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language_support

Installing and Configuring Language Support

                by B.H.

Vinux installs in English by default, but language support exists for many languages. Translations and language packs exist for both core OS components as well as most software you install, however translation availability varies from package to package. Even if you select the language you want during installation you will still likely need to add some language support packages, or you may need to add additional languages later.

While in Vinux3.x the graphical language support interface is accessible it can be a bit tedious to use at times, and in Vinux4.0 the language-support GUI is not usable via Orca at this time. Most of what is discussed here is done on the command line although some GUI options/functionality is also discussed; so, open a gnome-terminal, or better yet log-in to a VT console and with in a few minutes you should have your new language(s) installed and ready to use.

The process is relatively quick and easy, but some language-support-packages can be fairly large so things can take a while with slower connections.

Preparation and Installation

To see which language packs are not yet installed for a given language run-

check-language-support -l langcode

where langcode is replaced with the two letter code for the language you want to install. save this command's output. I find speakup;s copy and paste feature the easiest way to do this, but you could Use Script to Log Your Work in the console or terminal, or pipe the command's output to a text file. For example

check-language-support -l fr > ~/Desktop/lang-pkgs.txt

will pipe a list of uninstalled French language-support packages to a file called lang-pkgs.txt on your Desktop, in your ~/Desktop dir in other words.

now if you'be not recently updated your package databases do

 sudo apt-get update 

and finally paste in the packages that were listed by the first command in place of lang-pkgs in the following command.

sudo apt-get install lang-pkgs

Configuration

To make your new language the system default you will need to change data in two files, /etc/default/locale and ~/.map_environment changing en_US, or what ever language code is there for the language you want to use. These files can be changed with the editor of your choice, I like ed for this kind of thing when I'm working in the CL because it's so easy to change multiple appearances of a given string using regular expressions. Gedit has an excellent search and replace function if you are editing in the GUI. You can use the update-locale command to change the default system language instead of opening an editor like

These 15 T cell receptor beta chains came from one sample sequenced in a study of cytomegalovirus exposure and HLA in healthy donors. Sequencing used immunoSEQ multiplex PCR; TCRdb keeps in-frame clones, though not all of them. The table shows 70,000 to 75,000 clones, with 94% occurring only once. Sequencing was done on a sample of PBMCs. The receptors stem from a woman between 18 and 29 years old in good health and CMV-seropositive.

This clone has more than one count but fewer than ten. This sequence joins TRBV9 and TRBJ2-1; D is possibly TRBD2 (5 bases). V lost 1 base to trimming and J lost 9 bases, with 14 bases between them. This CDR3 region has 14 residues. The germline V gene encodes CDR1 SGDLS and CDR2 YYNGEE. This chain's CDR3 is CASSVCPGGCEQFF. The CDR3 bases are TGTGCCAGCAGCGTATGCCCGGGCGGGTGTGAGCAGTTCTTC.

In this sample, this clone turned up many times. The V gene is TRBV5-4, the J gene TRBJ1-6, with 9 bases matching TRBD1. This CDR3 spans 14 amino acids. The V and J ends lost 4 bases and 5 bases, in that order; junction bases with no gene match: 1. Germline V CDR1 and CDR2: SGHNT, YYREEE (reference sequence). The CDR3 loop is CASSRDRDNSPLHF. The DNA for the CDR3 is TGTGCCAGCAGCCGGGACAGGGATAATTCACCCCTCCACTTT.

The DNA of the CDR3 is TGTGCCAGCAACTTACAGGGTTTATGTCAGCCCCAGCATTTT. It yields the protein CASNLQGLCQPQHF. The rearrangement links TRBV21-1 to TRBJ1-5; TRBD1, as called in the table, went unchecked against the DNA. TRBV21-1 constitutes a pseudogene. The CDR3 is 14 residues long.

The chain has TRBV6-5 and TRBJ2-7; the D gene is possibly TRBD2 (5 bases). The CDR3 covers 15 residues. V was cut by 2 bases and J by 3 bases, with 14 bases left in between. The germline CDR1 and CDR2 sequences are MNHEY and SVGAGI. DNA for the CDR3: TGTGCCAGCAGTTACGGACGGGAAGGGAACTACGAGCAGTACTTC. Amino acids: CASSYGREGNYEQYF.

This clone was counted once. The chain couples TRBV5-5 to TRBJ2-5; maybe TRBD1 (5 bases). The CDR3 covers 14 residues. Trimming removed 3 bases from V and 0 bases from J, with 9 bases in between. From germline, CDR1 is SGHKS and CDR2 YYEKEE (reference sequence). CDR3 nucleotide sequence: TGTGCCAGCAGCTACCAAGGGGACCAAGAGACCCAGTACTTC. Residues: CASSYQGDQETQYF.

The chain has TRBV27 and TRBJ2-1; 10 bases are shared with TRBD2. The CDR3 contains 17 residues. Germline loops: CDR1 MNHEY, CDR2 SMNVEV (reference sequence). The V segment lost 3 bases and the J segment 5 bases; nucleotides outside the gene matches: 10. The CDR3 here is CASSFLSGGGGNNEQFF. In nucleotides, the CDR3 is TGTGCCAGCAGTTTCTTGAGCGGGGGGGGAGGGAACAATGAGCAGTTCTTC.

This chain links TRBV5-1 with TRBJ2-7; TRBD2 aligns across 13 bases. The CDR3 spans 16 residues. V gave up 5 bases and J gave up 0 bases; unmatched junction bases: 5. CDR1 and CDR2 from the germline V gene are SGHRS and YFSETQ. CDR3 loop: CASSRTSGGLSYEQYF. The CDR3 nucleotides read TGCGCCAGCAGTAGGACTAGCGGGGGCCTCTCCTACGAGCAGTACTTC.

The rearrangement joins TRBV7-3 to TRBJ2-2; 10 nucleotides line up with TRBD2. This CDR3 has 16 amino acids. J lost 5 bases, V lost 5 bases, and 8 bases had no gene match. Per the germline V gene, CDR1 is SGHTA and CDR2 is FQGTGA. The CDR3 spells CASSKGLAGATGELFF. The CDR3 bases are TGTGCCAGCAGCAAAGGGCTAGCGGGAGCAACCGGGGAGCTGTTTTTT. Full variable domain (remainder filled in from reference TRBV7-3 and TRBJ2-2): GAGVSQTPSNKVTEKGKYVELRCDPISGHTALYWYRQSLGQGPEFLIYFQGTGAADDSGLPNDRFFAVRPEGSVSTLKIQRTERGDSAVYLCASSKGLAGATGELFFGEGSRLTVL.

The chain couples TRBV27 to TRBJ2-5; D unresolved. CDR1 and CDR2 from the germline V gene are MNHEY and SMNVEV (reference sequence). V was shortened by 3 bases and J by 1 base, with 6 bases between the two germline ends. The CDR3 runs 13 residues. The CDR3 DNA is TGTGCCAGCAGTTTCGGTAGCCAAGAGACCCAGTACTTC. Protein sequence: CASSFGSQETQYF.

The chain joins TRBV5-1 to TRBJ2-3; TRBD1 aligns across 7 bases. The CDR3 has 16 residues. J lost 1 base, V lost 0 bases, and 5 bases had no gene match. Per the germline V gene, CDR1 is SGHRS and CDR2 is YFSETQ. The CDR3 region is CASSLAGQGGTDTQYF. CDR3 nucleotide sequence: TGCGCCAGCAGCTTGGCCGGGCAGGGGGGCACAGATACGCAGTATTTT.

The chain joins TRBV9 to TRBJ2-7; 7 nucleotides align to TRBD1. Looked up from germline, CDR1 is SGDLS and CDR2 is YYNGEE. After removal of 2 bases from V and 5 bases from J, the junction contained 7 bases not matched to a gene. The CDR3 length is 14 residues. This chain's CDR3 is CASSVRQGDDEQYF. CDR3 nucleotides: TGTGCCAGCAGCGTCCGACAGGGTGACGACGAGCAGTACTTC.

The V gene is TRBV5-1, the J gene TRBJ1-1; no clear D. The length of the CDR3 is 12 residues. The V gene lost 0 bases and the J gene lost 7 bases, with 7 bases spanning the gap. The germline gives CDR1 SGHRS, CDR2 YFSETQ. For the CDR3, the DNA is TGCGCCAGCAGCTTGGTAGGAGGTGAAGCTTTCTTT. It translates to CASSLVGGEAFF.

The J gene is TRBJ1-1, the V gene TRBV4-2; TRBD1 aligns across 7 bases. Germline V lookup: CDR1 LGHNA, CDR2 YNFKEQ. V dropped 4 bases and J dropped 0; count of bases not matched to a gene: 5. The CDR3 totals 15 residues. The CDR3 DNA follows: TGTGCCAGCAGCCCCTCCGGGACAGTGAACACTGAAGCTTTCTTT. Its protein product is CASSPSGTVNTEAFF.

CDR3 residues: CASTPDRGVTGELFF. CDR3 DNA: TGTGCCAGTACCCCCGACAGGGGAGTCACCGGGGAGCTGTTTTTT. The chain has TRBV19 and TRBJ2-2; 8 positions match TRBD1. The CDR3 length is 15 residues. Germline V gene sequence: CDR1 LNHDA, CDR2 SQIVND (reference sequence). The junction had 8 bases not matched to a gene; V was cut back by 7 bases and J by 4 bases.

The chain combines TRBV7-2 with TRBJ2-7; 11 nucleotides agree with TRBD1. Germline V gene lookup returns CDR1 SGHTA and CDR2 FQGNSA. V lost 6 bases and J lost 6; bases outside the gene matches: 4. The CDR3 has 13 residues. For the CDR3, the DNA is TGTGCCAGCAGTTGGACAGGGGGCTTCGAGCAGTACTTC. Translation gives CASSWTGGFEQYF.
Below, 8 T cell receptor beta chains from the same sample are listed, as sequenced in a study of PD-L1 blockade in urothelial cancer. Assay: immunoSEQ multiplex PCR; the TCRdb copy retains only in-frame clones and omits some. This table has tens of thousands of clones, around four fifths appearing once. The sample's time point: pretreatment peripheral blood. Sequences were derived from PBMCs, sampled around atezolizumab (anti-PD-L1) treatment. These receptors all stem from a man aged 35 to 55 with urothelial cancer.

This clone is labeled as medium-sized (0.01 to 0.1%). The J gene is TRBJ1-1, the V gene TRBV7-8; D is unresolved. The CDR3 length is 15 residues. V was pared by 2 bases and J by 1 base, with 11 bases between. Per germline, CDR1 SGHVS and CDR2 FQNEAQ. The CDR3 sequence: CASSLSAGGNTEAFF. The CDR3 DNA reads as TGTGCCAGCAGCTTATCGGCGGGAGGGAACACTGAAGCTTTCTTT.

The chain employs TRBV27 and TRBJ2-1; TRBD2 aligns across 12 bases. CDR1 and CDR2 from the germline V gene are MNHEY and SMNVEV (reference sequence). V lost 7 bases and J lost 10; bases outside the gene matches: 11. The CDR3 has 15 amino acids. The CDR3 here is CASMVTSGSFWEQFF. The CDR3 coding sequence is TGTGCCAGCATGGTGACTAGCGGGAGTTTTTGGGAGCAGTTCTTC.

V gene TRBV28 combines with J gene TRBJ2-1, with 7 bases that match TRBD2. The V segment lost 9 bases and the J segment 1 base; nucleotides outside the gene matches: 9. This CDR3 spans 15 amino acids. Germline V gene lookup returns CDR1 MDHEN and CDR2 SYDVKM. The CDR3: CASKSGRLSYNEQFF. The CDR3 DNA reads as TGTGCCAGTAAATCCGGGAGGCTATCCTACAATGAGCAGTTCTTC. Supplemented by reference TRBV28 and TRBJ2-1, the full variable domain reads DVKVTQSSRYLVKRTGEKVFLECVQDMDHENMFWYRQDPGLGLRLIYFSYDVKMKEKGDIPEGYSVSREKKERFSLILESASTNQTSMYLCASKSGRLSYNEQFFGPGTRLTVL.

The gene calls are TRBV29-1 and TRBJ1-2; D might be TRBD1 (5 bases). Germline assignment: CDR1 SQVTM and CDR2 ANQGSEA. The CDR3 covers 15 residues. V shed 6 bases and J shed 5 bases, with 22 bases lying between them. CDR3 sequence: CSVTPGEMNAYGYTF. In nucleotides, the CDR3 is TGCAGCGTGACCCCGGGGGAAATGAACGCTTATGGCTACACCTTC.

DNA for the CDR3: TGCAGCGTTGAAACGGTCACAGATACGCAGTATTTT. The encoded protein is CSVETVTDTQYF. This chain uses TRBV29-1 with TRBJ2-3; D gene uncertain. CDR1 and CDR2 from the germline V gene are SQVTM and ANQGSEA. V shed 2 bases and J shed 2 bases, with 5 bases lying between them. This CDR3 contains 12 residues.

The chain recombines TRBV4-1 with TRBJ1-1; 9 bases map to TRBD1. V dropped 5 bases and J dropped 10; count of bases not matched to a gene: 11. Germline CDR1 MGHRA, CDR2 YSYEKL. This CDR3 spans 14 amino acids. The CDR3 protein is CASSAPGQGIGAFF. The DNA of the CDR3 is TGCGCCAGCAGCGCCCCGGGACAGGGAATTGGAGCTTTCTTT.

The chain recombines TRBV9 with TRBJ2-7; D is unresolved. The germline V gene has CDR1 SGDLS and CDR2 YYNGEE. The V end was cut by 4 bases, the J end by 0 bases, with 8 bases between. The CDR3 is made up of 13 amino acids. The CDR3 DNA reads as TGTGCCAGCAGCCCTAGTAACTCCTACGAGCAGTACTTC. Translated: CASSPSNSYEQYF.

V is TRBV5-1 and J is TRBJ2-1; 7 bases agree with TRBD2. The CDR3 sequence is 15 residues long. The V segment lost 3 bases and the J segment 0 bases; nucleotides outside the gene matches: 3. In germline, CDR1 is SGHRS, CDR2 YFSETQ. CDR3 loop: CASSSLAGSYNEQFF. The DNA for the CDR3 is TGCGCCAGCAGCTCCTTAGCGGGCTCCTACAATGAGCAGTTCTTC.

sudo update-locale LANG=en_US.UTF-8

changing en_US.UTF-8 for appropriate values. Try

locale -a

to see all the available options with the language packs installed on your system. You'll have to log-out and back in, or reboot for changes to take effect. Unless you have changed default settings you will be asked if you wish to add default folders, Documents, Downloads Music, etc., in the new default language after logging back-in. If you are making a new account this is simple enough, but if you have worked in one language for a while these default folders are likely not empty, so you must decide which names you want to use, and if it is the new one you will need to move contents in to the newly created folders.

Tip: If people who do not speak the same language will be using the same account then you could make sym-links to the folderss in the original language that contain content, e.g.

ln -s /home/usr/Desktop /home/usr/Escritorio

to give alt Spanish names to existing English folders. Replace usr with the name of the user account being adapted. I like to add keyboard layouts from the GUI keyboard menu found in system settings, or in the personal menu of the classic menu indicator in Vinux4. In Vinux3 look for keyboard layouts in prefferences in the system section of the main menu. There you can test a layout before going on to save it. You can also choose which key combination(s) you want to use to switch between layouts from an extensive list of options. A detailed explanation of the keyboard settings interface is beyond the intended scope of this article, but one option to look for lets you choose between changing all windows at once to a new keyboard layout or changing them individually. Once a second keyboard layout is added to your account configuration you should see an indicator applet that lets you switch between them. This process can be repeated to add the languages that you need and want, and on multi-user accounts each user can switch from system default to any language whos support has been installed.

Switching Languages and Tiing Up Loose Ends

You can switch languages on the log-on screen. In Vinux4 use f10 to get to system icons, left arrow to the language switcher, and up and down arrows to get to the language you want. Enter, and log-in normally.

Once you are logged in you will of course want to select the new language in Orca and once you have speech configured probably save a new Orca-profile.

Remember that users whos accounts do not have admin privileges will not be able to install language support packages in most cases.

Tip: To manually change language for Speakup and self-voicing apps edit /etc/speech=dispatcher/speechd.conf, and or ~/.speech-dispatcher/speechd.conf if the latter exists on your system. Edit speechd.conf following the comments found in the file itself.

language_support.txt · Last modified: 2013/07/03 14:27 (external edit)